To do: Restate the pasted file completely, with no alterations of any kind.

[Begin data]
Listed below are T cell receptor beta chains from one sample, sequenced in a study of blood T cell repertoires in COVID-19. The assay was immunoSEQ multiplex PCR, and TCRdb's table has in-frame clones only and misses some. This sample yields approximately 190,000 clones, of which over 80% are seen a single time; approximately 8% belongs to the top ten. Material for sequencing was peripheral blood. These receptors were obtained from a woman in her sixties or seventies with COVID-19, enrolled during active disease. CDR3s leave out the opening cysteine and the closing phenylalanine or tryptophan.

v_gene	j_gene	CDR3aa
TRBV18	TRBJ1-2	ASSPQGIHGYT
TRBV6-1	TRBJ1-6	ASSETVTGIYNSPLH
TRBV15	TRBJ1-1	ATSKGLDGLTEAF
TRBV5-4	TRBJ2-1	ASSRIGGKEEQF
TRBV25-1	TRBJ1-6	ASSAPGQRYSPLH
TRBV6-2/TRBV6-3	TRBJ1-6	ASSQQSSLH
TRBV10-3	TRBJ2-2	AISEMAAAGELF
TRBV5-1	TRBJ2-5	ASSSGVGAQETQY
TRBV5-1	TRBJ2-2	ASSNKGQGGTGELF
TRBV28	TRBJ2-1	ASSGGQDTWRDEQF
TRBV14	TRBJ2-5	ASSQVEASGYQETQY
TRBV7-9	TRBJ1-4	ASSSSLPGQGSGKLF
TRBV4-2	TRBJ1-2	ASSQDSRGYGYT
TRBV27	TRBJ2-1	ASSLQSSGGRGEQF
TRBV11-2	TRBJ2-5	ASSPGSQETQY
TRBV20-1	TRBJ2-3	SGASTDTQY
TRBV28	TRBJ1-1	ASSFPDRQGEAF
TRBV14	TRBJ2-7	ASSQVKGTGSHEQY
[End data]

Listed below are T cell receptor beta chains from one sample, sequenced in a study of blood T cell repertoires in COVID-19. The assay was immunoSEQ multiplex PCR, and TCRdb's table has in-frame clones only and misses some. This sample yields approximately 190,000 clones, of which over 80% are seen a single time; approximately 8% belongs to the top ten. Material for sequencing was peripheral blood. These receptors were obtained from a woman in her sixties or seventies with COVID-19, enrolled during active disease. CDR3s leave out the opening cysteine and the closing phenylalanine or tryptophan.

v_gene	j_gene	CDR3aa
TRBV18	TRBJ1-2	ASSPQGIHGYT
TRBV6-1	TRBJ1-6	ASSETVTGIYNSPLH
TRBV15	TRBJ1-1	ATSKGLDGLTEAF
TRBV5-4	TRBJ2-1	ASSRIGGKEEQF
TRBV25-1	TRBJ1-6	ASSAPGQRYSPLH
TRBV6-2/TRBV6-3	TRBJ1-6	ASSQQSSLH
TRBV10-3	TRBJ2-2	AISEMAAAGELF
TRBV5-1	TRBJ2-5	ASSSGVGAQETQY
TRBV5-1	TRBJ2-2	ASSNKGQGGTGELF
TRBV28	TRBJ2-1	ASSGGQDTWRDEQF
TRBV14	TRBJ2-5	ASSQVEASGYQETQY
TRBV7-9	TRBJ1-4	ASSSSLPGQGSGKLF
TRBV4-2	TRBJ1-2	ASSQDSRGYGYT
TRBV27	TRBJ2-1	ASSLQSSGGRGEQF
TRBV11-2	TRBJ2-5	ASSPGSQETQY
TRBV20-1	TRBJ2-3	SGASTDTQY
TRBV28	TRBJ1-1	ASSFPDRQGEAF
TRBV14	TRBJ2-7	ASSQVKGTGSHEQY